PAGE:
ARLINGTON – Acting Air Force Secretary Matthew P. Donovan is driving a new “Digital Air Force” initiative, emphasizing reforms that harness the integrated strengths of a connected network of weapons, sensors and analytic tools.
“Our advantage in future battles depends on our ability to fuse vast amounts of data to accelerate our decision cycle to guarantee the success of any mission. Victory in combat will depend on us becoming a Digital Air Force,” Donovan said.
As outlined in a July white paper, the Digital Air Force initiative encompasses comprehensive changes to how the force gathers, uses and shares data. According to Donovan, “The Air Force must control and manipulate massive volumes of information to out-think and out-maneuver its opponents. The Digital Air Force initiative will ensure all Airmen have uninterrupted access to the data they need, where and when they need it.”
“My goal is to eliminate the time Airmen spend building PowerPoint slides to display information needed to make a decision,” Donovan said. “We should create or have tools to hook into comprehensive data streams to provide real-time information for rapid, data-driven decisions rather than solely relying on their personal experiences, intuition and interpretation.”
The Digital Air Force initiative calls for three connected elements of reform. The Air Force must develop a modernized information technology infrastructure to serve as a common backbone for data and information flow. It must institute data standards that allow the diverse elements of the Air Force to share data and use artificial intelligence platforms. And the Air Force must adopt agile business practices to improve effectiveness and efficiency.
Bill Marion, the Air Force’s deputy chief information officer, is aggressively leveraging innovative commercial solutions to transform cloud, mobile, data, AI and network performance. These enterprise IT services will allow Air Force “cyber professionals the freedom to focus on warfighter tasks, cyber operations and connecting information to our tactical and strategic ends, while providing all Airmen with an enhanced, 21st century user experience.”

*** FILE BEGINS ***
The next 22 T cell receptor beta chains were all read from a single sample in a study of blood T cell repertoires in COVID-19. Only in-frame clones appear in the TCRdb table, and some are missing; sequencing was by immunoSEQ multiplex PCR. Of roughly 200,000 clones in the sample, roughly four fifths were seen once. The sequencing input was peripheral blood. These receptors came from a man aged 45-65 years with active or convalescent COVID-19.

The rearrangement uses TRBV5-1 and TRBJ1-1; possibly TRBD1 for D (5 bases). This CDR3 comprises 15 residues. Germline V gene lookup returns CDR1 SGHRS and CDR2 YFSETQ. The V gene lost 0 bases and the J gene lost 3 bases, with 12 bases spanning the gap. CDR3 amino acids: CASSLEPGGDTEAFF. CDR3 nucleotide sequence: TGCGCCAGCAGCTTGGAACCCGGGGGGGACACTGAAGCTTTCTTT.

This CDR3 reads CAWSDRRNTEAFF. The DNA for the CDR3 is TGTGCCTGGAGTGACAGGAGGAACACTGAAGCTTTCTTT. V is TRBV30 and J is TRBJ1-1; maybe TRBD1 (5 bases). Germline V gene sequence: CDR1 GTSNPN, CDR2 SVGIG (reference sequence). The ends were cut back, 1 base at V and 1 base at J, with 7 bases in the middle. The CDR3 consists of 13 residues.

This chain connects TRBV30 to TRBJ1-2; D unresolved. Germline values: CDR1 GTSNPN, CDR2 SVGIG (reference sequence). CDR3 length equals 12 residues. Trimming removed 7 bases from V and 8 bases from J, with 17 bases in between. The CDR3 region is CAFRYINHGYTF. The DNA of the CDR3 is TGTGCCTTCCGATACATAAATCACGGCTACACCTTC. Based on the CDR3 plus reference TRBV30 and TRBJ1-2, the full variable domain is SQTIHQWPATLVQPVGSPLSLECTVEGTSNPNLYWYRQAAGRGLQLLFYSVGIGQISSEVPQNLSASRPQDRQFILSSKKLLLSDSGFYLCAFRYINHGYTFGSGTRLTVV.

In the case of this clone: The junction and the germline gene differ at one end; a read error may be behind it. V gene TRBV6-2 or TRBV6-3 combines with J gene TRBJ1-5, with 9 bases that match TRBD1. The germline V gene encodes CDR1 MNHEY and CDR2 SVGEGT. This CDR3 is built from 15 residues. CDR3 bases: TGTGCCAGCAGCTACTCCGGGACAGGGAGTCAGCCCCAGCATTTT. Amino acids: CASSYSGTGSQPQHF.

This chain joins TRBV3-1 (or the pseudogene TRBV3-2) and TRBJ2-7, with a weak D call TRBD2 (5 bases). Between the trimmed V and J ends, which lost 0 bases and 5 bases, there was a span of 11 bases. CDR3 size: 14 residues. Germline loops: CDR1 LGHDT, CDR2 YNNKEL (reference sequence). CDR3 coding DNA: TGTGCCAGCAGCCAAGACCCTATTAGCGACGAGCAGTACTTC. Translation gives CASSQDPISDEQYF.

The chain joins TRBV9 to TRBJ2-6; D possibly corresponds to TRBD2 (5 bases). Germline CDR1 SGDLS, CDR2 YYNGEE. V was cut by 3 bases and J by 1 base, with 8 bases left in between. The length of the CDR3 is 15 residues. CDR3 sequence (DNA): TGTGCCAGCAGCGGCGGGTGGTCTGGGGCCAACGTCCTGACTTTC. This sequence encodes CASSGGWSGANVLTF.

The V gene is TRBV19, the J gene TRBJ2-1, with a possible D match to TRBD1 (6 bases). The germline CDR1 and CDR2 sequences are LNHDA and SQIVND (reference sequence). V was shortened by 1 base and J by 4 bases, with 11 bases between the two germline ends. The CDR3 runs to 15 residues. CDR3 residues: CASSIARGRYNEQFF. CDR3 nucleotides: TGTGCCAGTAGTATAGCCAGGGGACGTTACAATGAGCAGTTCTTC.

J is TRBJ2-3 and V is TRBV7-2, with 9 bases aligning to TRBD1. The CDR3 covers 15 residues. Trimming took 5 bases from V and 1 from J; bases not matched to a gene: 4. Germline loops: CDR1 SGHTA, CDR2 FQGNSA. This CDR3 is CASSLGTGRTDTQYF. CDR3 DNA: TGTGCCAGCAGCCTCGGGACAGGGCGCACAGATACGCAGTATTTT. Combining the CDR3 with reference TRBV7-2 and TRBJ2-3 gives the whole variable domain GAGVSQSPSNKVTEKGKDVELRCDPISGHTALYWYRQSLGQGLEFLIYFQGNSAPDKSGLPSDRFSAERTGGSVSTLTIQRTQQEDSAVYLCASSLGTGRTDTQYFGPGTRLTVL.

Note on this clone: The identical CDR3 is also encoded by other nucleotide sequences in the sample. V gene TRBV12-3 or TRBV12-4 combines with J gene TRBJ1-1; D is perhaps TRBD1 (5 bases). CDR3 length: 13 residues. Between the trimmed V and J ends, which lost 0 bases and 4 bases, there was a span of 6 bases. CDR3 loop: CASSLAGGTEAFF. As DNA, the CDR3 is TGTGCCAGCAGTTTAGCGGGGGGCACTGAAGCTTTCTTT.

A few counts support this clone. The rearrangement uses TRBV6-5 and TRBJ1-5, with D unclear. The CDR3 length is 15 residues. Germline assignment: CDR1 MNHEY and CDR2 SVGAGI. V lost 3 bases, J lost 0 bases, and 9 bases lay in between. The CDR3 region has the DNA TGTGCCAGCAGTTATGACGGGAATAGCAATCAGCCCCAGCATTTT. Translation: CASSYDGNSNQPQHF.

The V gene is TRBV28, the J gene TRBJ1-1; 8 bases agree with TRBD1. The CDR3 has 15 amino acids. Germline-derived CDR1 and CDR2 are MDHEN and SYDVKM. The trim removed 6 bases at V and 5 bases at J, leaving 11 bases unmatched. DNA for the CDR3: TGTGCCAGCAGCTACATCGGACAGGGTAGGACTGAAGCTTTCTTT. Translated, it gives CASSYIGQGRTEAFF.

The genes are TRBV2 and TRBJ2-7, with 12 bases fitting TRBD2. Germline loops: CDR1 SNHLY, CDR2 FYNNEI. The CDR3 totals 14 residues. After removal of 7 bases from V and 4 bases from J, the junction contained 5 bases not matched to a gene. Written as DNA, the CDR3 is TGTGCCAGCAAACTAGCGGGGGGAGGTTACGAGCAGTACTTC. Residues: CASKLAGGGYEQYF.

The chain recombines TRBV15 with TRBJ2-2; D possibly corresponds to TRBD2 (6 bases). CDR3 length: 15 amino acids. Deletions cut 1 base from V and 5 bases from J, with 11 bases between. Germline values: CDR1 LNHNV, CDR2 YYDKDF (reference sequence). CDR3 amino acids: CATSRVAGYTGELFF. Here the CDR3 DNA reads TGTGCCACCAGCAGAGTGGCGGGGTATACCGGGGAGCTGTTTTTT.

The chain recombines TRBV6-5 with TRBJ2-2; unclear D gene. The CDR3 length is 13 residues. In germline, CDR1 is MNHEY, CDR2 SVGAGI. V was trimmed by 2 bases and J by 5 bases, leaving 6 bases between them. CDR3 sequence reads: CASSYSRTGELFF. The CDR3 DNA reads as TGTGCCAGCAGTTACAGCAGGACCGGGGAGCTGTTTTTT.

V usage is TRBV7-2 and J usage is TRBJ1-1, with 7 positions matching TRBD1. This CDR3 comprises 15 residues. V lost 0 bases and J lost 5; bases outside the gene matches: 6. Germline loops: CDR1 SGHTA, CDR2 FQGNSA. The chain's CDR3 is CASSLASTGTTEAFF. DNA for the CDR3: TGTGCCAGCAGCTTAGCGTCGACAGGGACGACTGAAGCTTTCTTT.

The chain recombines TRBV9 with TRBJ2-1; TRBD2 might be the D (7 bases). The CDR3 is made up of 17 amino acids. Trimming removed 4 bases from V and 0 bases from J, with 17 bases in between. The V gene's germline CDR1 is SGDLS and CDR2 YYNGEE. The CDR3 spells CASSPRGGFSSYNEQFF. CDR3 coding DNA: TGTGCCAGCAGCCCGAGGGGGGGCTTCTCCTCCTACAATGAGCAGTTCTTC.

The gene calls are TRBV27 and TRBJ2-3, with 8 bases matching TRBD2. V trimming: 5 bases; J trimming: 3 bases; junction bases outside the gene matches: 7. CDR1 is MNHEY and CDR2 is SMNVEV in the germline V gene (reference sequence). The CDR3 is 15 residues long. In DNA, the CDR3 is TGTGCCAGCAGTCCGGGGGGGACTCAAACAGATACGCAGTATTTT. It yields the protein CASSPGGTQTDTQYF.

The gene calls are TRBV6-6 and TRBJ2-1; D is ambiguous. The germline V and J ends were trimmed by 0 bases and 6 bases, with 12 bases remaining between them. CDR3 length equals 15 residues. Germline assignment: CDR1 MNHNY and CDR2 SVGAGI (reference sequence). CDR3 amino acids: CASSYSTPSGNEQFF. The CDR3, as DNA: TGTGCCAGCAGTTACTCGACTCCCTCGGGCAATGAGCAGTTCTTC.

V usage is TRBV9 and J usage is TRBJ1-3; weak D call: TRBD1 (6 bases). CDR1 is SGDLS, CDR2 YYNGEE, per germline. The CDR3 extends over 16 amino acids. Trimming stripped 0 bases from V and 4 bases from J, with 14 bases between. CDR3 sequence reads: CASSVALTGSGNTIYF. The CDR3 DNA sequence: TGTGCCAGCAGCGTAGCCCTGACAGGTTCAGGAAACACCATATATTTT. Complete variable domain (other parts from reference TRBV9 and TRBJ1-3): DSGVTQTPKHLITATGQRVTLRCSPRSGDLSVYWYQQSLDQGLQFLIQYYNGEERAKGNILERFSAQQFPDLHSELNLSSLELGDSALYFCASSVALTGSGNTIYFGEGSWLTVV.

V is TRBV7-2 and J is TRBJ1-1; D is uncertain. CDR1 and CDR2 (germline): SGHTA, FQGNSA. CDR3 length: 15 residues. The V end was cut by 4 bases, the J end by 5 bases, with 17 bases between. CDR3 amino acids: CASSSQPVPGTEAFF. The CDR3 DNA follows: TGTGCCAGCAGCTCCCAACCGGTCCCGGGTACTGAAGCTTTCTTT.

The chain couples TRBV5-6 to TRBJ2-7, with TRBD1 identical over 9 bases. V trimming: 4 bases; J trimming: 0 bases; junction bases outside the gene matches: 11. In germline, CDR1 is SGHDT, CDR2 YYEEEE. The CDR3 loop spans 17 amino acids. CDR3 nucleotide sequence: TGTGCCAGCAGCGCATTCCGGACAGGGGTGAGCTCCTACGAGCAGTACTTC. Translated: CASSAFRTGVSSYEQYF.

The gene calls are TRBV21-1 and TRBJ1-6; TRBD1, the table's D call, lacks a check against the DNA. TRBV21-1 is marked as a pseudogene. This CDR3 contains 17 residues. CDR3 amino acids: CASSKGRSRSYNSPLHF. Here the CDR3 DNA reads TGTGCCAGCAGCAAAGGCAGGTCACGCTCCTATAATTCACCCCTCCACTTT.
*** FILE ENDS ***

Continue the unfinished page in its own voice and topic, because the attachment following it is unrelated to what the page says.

The Air Force also recognizes that Airmen must share data in the face of adversary cyber threats.
“Besides our laser-focus on driving the enterprise IT services with greater agility and scale, we’re also ensuring that the cyber security practices are ‘baked in’ and that Airmen are empowered to leverage a global enterprise of data and services,” Marion said.
The Digital Air Force must also use standardized policies and software protocols to ensure the free exchange of data between platforms. Eileen Vidrine, the Air Force’s chief data officer, is working to design and enforce these standards.
“We are charged with harnessing the power of data for timely decision-making and mission success. With new data management practices, we will improve readiness, increase mission effectiveness, reduce the total cost of operations, improve cybersecurity and make rapid, accurate, data-driven decisions,” she said.
Senior Air Force leaders are equally committed to modernizing day-to-day business operations. According to Rich Lombardi, the deputy under secretary of the Air Force for management, “the Digital Air Force requires improved business operations via application rationalization, system consolidation, enterprise optimization and continuous process improvement. These efforts will allow us to continuously identify cost-savings opportunities to directly fund digital transformation efforts.”
Ultimately, the Digital Air Force initiative aims to harness the power of the digital era. “We must move beyond antiquated processes, systems and mindsets,” the white paper concludes. “We will pursue new ways to leverage technology and institute a culture of innovation and informed risk-taking.”